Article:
Question by reznor222: Where Can I find a good Webhosting Affiliate program?
I am in need of a good webhost that provides an affiliate program with monthly residual income. Does anyone know of a site?

Best answer:

Answer by arichmofo
That’s an easy one! has an incredible affiliate program that has a stepped commission bracket depending upon how many commissions you bring in within a month – hence, you paid more per commission with the more commissions that you make within a month!

Have you tried any other affiliate programs? I belong to one that is kicking **** with their offers and conversions, pays weekly, and only makes money when you make money! They have support available all day through MSN/AIM, and you get all kinds of incentives to perform! Not only do you get individual performance incentives, but there are monthly competitions as well to get all kinds of cool stuff if you should win!

Click on the banner ad at the top of the below website and sign up… they will send you an e-mail with your account manager’s name and AIM/MSN account…

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Question by Bobby H: What is thebest passive income, is rental property a good investment?
I want to be able to have income which offsets my expenses, but have few business skills and really am not likely to buy a franchise as I am not a people person. If I bought property for income and possible resale what kind, or maybe wait on this?

Best answer:

Answer by rayt721
Rental property is a GREAT investment… while it’s rented. If you can pay cash for the rental without needing a loan, go for it. You can rent out or sell at will but if you owe on it and/or depend on income to pay for it, you are not really investing. You will pay income and taxes and be liable for repairs so take a look at your budget and you’ll be able to answer your own question about how practical the thought is. There are other ways to generate passive income without high risk like property… consider them. But, if you’ve got money people will always need places to live especially with so many foreclosures out there.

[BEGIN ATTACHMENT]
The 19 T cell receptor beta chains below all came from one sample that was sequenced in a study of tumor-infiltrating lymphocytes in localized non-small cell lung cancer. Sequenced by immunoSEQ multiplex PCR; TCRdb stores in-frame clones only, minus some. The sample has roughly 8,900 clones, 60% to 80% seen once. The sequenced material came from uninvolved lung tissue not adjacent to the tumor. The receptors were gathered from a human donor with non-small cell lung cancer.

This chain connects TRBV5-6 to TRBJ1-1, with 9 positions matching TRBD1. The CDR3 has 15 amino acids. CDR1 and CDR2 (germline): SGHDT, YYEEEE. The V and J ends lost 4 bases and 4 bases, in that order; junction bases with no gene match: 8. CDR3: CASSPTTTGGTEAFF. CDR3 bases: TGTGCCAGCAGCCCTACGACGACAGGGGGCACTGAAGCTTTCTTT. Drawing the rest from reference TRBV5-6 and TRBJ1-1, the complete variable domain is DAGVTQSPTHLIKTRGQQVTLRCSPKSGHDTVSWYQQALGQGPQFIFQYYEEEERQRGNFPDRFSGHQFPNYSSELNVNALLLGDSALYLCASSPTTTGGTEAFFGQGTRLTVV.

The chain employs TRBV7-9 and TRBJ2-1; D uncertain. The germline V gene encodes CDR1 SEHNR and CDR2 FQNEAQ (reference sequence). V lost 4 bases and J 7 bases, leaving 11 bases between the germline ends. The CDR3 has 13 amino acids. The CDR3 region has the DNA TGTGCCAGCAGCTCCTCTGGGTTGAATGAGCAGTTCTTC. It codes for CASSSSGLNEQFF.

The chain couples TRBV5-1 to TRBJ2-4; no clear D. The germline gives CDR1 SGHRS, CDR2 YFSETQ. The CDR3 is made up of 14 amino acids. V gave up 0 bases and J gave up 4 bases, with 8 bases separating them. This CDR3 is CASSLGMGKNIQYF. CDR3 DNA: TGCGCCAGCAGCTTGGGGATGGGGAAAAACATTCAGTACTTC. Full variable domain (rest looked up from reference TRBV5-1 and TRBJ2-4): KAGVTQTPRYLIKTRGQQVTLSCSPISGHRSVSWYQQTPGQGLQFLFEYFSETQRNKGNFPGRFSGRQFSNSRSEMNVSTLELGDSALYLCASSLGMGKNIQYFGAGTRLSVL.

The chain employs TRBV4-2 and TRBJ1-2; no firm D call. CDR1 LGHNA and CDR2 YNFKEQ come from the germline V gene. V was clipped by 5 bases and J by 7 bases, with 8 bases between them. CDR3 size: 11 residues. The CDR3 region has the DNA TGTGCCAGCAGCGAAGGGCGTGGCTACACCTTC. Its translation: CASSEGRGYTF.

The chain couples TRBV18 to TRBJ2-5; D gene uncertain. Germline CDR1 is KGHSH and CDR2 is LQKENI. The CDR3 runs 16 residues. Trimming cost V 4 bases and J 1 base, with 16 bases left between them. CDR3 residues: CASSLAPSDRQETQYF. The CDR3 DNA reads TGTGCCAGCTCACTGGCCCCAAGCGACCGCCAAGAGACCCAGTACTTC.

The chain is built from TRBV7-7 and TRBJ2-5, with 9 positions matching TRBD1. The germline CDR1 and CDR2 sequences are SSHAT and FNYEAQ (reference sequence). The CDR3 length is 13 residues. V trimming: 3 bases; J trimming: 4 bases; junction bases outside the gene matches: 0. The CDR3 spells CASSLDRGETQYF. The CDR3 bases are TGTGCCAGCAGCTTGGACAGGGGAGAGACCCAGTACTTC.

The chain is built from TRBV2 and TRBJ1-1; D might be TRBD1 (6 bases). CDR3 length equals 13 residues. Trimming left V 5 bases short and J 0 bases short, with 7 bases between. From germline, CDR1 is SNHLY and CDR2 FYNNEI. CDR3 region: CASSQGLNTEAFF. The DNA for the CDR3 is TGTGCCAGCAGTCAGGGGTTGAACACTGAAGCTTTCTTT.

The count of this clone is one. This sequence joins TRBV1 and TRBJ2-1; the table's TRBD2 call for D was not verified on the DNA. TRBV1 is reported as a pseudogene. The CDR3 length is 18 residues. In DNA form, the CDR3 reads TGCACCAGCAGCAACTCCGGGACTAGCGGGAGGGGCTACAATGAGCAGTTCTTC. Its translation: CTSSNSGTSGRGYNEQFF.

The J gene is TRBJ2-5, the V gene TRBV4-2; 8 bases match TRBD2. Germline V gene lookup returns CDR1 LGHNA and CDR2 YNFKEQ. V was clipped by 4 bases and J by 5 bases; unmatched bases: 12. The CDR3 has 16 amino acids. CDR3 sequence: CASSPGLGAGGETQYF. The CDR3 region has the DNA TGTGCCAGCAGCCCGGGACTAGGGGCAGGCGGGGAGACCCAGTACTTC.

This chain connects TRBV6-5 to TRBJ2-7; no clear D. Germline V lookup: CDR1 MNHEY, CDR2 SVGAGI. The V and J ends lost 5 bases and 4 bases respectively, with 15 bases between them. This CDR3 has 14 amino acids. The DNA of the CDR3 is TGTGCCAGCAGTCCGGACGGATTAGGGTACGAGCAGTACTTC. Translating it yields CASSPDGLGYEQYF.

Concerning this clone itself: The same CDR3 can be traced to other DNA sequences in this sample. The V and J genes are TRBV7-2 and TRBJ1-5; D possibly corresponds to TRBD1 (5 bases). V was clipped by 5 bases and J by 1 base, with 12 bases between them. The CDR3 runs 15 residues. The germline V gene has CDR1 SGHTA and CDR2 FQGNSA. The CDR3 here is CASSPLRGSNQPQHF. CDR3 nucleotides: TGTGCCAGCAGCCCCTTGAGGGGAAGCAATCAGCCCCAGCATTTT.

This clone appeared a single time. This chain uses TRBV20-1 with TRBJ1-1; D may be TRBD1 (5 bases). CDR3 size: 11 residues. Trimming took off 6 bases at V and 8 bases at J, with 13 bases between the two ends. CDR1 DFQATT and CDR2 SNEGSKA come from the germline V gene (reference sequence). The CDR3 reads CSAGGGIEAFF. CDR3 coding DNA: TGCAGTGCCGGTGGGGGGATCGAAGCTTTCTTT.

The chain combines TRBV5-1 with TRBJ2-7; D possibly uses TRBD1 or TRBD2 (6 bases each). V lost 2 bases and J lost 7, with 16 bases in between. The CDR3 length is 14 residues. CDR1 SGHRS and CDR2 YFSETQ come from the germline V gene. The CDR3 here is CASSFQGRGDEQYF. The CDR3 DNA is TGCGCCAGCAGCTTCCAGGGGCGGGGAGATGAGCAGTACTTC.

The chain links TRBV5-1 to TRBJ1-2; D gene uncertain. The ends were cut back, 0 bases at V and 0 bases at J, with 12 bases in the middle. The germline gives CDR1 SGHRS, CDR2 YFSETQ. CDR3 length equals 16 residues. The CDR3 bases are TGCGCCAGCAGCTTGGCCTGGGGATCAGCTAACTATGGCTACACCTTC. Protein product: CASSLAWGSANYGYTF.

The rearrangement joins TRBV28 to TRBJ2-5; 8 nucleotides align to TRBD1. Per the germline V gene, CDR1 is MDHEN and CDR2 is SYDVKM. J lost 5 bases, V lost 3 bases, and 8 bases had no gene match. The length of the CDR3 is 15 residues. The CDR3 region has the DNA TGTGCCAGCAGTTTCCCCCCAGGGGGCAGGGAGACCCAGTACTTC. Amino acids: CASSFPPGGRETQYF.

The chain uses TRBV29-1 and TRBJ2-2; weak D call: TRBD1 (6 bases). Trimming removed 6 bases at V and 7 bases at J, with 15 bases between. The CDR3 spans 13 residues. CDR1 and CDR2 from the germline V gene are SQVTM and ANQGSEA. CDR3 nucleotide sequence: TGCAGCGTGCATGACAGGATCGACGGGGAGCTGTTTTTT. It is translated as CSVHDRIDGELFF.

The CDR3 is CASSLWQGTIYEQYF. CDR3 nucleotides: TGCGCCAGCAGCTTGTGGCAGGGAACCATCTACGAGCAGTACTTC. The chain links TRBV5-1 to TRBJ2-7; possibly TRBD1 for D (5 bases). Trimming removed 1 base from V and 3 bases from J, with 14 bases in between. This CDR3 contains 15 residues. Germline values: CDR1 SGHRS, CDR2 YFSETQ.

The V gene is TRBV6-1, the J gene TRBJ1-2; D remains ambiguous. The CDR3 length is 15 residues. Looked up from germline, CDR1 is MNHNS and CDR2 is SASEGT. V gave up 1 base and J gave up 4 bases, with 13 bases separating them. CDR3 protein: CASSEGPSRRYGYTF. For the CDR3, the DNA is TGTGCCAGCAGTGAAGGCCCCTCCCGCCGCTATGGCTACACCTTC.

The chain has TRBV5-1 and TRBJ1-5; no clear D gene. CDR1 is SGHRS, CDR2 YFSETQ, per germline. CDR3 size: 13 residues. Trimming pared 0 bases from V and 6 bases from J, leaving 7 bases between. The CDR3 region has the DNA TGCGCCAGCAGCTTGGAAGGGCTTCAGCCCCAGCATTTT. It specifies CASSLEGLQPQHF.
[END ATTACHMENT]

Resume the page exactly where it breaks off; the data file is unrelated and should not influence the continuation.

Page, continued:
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Question by : Is a website that lets people list their unwanted gift cards for sale a good idea?
I want to know if this idea could make me a lot of money. To make money on the site, I would charge the seller a small fee once the card was sold on the site. I would also put advertisements up on the site and a subscriber newsletter that could promote affiliate products. If you don’t think this online marketplace for gift cards idea is any good, please tell me how to make A LOT of money online and some of the best online business ideas to try out that could be profitable.

Best answer:

Answer by joe.attaboy
Actually, it’s not really a bad idea. You could also add an exchange option, in case two people wanted to swap cards.

As for online business ideas to make A LOT of money, you just thought of one. There’s no pile of ideas just sitting there waiting. Most inline web businesses are come-ons and scams.